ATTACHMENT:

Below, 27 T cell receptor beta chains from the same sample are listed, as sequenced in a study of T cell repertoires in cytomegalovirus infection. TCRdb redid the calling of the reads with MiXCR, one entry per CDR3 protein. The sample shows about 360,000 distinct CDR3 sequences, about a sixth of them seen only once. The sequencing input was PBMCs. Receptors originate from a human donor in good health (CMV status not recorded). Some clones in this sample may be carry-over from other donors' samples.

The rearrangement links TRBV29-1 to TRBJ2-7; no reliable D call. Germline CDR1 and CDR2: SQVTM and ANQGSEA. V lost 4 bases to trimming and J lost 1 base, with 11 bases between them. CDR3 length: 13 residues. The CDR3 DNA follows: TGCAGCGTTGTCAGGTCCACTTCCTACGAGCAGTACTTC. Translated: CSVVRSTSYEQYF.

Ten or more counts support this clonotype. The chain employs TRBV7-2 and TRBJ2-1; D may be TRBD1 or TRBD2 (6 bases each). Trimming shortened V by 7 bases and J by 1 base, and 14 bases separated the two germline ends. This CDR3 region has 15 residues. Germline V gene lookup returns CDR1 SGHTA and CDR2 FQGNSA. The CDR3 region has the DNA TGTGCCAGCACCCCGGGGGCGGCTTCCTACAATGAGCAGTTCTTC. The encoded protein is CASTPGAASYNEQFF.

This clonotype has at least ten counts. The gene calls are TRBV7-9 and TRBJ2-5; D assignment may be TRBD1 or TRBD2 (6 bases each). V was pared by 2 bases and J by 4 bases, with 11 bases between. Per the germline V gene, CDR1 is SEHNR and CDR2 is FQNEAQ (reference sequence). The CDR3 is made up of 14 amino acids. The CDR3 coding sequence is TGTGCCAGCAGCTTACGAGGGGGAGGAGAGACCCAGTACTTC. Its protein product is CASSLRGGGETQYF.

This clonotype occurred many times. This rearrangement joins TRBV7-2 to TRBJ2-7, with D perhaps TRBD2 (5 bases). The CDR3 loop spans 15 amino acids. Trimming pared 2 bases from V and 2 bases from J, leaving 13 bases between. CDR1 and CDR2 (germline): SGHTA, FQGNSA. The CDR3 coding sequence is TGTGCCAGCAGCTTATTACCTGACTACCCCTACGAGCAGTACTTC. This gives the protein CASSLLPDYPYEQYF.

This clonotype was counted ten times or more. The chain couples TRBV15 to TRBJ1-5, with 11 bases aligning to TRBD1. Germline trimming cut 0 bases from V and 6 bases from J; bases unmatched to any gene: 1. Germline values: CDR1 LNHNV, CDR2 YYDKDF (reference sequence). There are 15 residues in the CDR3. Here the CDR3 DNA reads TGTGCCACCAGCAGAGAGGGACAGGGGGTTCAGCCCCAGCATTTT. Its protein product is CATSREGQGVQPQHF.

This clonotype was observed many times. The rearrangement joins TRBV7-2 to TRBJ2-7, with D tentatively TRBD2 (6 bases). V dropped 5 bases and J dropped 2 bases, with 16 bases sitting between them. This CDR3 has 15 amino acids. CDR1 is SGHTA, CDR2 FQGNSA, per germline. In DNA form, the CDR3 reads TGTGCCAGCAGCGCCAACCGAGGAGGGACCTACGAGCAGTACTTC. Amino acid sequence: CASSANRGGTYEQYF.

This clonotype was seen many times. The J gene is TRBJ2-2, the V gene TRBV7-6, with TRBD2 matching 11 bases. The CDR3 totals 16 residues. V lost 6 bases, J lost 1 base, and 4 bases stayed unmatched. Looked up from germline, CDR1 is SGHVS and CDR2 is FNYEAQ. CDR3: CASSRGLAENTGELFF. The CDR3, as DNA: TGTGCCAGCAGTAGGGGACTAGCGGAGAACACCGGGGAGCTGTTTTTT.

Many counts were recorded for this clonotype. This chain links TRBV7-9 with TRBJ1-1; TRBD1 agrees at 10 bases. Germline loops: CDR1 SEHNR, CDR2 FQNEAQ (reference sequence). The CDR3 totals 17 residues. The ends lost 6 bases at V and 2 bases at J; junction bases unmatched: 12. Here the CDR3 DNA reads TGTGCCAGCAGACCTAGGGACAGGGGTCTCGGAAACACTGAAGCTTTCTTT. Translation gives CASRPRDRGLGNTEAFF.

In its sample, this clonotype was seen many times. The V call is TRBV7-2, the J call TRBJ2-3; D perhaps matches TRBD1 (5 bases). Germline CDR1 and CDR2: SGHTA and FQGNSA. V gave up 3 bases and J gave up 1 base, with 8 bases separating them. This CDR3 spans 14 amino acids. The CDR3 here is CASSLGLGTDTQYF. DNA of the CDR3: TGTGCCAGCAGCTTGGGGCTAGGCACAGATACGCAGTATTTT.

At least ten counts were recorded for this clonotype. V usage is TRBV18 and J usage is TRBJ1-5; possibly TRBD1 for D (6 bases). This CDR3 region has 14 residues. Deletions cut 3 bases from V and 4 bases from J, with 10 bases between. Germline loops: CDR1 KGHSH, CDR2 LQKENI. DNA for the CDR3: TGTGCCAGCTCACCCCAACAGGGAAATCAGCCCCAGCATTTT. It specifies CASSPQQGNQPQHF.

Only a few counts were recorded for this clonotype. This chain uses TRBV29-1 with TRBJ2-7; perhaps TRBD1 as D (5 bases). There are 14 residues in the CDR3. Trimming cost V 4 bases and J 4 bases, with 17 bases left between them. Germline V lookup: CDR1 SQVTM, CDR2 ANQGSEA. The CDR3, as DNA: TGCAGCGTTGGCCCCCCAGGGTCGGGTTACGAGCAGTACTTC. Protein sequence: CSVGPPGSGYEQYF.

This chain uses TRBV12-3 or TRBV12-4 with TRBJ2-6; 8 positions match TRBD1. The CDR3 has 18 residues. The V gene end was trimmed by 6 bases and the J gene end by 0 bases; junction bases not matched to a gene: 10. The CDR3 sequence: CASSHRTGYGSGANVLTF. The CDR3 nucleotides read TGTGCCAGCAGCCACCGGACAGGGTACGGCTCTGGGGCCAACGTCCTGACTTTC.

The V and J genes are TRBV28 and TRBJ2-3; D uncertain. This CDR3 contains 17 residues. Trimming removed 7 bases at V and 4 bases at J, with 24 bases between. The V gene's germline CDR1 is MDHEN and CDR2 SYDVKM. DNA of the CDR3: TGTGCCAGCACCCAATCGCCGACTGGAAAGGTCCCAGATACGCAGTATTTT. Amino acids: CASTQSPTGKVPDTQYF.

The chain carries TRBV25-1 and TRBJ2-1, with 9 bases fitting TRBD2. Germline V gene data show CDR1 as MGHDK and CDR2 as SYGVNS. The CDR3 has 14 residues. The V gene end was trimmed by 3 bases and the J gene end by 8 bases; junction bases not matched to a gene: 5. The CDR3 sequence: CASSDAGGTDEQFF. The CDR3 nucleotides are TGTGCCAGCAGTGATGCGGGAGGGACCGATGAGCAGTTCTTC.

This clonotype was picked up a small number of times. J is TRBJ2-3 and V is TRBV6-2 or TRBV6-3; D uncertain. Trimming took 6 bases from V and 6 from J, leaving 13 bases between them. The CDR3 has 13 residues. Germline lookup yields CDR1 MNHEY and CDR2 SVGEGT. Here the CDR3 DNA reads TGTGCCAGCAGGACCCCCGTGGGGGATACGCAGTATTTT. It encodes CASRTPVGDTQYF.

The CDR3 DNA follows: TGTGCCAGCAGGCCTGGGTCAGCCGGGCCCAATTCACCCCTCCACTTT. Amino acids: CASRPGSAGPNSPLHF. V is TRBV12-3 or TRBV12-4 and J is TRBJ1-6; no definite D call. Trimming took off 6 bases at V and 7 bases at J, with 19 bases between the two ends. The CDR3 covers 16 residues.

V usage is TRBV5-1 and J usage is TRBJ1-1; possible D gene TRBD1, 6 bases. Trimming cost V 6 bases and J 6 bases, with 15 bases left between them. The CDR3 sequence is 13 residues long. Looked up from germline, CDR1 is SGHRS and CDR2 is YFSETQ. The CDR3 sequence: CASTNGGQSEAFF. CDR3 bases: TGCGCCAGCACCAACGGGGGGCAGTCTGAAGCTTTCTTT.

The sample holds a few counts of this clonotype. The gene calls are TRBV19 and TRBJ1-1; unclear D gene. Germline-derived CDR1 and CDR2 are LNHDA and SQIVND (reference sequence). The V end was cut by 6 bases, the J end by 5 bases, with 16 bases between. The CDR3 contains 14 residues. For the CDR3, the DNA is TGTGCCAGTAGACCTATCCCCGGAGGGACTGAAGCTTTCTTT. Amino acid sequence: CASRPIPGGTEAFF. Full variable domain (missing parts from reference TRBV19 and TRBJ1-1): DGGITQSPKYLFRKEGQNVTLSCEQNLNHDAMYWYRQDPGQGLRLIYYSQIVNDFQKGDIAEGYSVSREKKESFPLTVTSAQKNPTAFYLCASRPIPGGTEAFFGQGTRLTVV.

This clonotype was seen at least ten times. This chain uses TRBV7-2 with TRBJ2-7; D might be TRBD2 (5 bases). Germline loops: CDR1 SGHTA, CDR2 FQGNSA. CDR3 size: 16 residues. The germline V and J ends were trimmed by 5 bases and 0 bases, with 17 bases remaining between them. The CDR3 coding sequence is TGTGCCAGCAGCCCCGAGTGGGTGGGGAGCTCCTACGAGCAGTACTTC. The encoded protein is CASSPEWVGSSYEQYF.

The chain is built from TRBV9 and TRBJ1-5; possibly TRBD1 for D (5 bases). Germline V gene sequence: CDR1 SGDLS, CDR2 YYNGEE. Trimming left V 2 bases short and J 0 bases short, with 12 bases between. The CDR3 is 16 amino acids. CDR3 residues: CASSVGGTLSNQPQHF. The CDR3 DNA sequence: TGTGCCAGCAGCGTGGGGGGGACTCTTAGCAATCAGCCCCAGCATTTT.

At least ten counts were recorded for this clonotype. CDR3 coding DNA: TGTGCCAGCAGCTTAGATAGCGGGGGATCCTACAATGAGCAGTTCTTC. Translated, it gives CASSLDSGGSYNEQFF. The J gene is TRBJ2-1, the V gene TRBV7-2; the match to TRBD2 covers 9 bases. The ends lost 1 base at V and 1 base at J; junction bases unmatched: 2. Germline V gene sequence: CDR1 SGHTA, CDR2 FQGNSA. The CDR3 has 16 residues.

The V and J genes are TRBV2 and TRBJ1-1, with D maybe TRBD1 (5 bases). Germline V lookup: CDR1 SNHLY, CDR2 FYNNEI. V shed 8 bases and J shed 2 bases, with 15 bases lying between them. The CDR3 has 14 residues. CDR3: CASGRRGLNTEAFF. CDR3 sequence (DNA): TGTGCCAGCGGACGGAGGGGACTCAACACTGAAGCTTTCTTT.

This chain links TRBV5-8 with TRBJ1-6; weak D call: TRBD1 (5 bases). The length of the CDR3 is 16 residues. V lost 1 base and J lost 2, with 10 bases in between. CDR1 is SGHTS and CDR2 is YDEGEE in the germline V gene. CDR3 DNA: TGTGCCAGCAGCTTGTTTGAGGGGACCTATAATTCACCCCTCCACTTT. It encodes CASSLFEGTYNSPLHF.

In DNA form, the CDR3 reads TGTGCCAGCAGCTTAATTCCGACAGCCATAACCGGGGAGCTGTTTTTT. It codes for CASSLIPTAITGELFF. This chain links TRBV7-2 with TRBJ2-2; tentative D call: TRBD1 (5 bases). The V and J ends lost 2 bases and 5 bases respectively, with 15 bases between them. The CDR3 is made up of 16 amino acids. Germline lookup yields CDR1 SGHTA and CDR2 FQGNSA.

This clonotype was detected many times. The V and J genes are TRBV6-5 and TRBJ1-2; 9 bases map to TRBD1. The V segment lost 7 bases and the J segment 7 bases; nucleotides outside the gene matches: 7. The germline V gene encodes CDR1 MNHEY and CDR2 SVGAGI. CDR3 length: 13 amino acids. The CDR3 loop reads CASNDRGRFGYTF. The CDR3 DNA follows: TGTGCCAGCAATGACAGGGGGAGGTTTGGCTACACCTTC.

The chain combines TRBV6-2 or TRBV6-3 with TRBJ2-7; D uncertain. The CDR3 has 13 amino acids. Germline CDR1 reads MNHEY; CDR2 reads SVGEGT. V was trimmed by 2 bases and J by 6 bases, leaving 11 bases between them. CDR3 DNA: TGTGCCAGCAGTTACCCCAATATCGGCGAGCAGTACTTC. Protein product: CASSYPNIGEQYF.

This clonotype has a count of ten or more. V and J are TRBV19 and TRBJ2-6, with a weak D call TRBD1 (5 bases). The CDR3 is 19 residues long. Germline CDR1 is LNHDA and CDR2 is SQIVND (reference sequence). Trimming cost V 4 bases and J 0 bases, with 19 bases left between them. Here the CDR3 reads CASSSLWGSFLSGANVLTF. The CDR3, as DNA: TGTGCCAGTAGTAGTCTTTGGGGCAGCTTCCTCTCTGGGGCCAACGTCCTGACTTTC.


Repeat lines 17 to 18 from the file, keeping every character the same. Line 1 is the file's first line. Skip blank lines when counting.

The CDR3 DNA follows: TGTGCCAGCAGGCCTGGGTCAGCCGGGCCCAATTCACCCCTCCACTTT. Amino acids: CASRPGSAGPNSPLHF. V is TRBV12-3 or TRBV12-4 and J is TRBJ1-6; no definite D call. Trimming took off 6 bases at V and 7 bases at J, with 19 bases between the two ends. The CDR3 covers 16 residues.

V usage is TRBV5-1 and J usage is TRBJ1-1; possible D gene TRBD1, 6 bases. Trimming cost V 6 bases and J 6 bases, with 15 bases left between them. The CDR3 sequence is 13 residues long. Looked up from germline, CDR1 is SGHRS and CDR2 is YFSETQ. The CDR3 sequence: CASTNGGQSEAFF. CDR3 bases: TGCGCCAGCACCAACGGGGGGCAGTCTGAAGCTTTCTTT.